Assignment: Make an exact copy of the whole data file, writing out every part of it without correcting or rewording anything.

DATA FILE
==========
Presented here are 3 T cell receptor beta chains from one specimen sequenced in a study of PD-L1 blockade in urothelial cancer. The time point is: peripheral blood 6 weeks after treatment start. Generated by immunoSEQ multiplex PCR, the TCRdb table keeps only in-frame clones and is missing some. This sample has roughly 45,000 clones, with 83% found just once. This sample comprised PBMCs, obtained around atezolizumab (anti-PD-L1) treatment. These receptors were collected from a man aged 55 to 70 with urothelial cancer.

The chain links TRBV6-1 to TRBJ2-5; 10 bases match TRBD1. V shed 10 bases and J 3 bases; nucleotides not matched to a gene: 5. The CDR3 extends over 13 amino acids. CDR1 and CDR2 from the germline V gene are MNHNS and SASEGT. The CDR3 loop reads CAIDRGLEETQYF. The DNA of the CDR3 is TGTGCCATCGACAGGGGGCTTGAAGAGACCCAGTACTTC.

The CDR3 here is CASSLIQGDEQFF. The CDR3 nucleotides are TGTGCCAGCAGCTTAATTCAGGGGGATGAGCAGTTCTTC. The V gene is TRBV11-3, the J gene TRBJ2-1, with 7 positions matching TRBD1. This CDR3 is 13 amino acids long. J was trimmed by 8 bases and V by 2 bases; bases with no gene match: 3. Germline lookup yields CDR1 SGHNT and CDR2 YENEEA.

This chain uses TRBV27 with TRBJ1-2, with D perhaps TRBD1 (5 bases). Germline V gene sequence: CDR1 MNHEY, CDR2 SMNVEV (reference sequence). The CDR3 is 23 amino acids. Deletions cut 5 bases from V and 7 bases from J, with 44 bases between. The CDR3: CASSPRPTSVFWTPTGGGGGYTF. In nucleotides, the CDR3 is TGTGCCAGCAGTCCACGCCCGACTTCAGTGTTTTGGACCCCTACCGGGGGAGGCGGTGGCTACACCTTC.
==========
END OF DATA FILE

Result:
Presented here are 3 T cell receptor beta chains from one specimen sequenced in a study of PD-L1 blockade in urothelial cancer. The time point is: peripheral blood 6 weeks after treatment start. Generated by immunoSEQ multiplex PCR, the TCRdb table keeps only in-frame clones and is missing some. This sample has roughly 45,000 clones, with 83% found just once. This sample comprised PBMCs, obtained around atezolizumab (anti-PD-L1) treatment. These receptors were collected from a man aged 55 to 70 with urothelial cancer.

The chain links TRBV6-1 to TRBJ2-5; 10 bases match TRBD1. V shed 10 bases and J 3 bases; nucleotides not matched to a gene: 5. The CDR3 extends over 13 amino acids. CDR1 and CDR2 from the germline V gene are MNHNS and SASEGT. The CDR3 loop reads CAIDRGLEETQYF. The DNA of the CDR3 is TGTGCCATCGACAGGGGGCTTGAAGAGACCCAGTACTTC.

The CDR3 here is CASSLIQGDEQFF. The CDR3 nucleotides are TGTGCCAGCAGCTTAATTCAGGGGGATGAGCAGTTCTTC. The V gene is TRBV11-3, the J gene TRBJ2-1, with 7 positions matching TRBD1. This CDR3 is 13 amino acids long. J was trimmed by 8 bases and V by 2 bases; bases with no gene match: 3. Germline lookup yields CDR1 SGHNT and CDR2 YENEEA.

This chain uses TRBV27 with TRBJ1-2, with D perhaps TRBD1 (5 bases). Germline V gene sequence: CDR1 MNHEY, CDR2 SMNVEV (reference sequence). The CDR3 is 23 amino acids. Deletions cut 5 bases from V and 7 bases from J, with 44 bases between. The CDR3: CASSPRPTSVFWTPTGGGGGYTF. In nucleotides, the CDR3 is TGTGCCAGCAGTCCACGCCCGACTTCAGTGTTTTGGACCCCTACCGGGGGAGGCGGTGGCTACACCTTC.